The Legacy Competition requires a student aged between 12-14 to write a prepared speech of five minutes duration, which can be on any topic but must fit within the guidelines and focus on some of the ideals of the Legacy organisation. The ideals include voluntary service, social justice, caring, personal effort and personal sacrifice/mateship. This speech must be different from speeches in previous rounds. For her prepared speech, Vismi focused on the issue of violence and considered this in the context of social justice.
An excerpt from her speech:
Martin Luther King once said ‘Our lives begin to end the day we become silent about the things that matter’. And so, we are forgetting the most useful tool we have, and that is our voice. Standing up to violence can bring justice to many people. Our voice can make a difference to the world. Never be afraid to raise your voice for honesty and truth and compassion against injustice and dishonesty and greed. If people in our society did this, it would change our whole community.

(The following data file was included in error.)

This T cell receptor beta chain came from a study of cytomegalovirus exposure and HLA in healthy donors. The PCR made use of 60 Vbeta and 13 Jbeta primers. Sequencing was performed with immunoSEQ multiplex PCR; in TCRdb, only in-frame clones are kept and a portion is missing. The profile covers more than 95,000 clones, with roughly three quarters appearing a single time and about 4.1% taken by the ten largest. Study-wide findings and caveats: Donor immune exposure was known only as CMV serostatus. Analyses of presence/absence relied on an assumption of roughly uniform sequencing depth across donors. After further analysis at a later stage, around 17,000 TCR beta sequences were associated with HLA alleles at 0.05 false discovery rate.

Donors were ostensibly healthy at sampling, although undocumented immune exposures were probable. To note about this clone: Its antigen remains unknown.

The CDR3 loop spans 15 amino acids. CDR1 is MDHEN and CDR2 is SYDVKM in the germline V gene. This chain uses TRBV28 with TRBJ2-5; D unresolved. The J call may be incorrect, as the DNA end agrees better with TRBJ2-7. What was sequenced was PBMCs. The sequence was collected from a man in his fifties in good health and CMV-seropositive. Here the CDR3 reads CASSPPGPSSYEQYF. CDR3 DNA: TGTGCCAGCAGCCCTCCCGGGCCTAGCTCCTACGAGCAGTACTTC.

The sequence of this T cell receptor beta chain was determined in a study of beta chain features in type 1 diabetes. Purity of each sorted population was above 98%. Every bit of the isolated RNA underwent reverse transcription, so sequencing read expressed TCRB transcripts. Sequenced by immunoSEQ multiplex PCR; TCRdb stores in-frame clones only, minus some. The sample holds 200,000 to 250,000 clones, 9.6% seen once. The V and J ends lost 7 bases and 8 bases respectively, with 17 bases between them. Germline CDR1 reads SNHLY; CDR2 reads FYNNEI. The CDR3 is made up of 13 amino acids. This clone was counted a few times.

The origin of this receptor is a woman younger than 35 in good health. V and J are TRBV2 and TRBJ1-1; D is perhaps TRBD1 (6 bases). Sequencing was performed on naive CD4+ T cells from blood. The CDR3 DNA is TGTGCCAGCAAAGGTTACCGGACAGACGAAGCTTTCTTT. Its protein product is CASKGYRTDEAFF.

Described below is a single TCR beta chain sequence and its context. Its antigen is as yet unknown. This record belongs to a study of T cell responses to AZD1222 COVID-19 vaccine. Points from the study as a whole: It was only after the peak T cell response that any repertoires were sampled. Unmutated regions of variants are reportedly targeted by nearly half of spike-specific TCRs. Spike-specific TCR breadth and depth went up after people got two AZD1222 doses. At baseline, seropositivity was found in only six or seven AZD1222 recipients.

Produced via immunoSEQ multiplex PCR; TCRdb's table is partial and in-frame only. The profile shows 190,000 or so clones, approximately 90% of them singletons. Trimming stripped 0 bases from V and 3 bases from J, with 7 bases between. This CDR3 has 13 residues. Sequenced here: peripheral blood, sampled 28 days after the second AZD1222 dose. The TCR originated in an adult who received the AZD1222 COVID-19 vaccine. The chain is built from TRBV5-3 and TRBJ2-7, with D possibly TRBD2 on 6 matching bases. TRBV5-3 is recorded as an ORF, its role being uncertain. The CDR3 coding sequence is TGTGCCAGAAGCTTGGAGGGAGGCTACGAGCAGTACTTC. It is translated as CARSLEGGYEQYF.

We know the facts about how violence has affected our society. We know how seriously this issue needs to be taken. But we also know that we need to make a change. We need to make the world safe for generations to come. One voice can make a difference, but many voices together can make a change.
Each student then needs to complete a two-minute impromptu speech. They have only five minutes to write/prepare this and the topic is the same for each student. At the Preliminary Final, the topic was “Use it or Lose it!”. There was a great variety of speeches prepared by students, each with a unique and individualised perspective. Vismi chose to focus her impromptu speech on Risks and Opportunities and her own personal experience of migration from Sri Lanka to contextualise this.
While she was not successful in proceeding to the next round, the competition was fierce and the judges commented on the challenge in separating such a fine group of young women and men.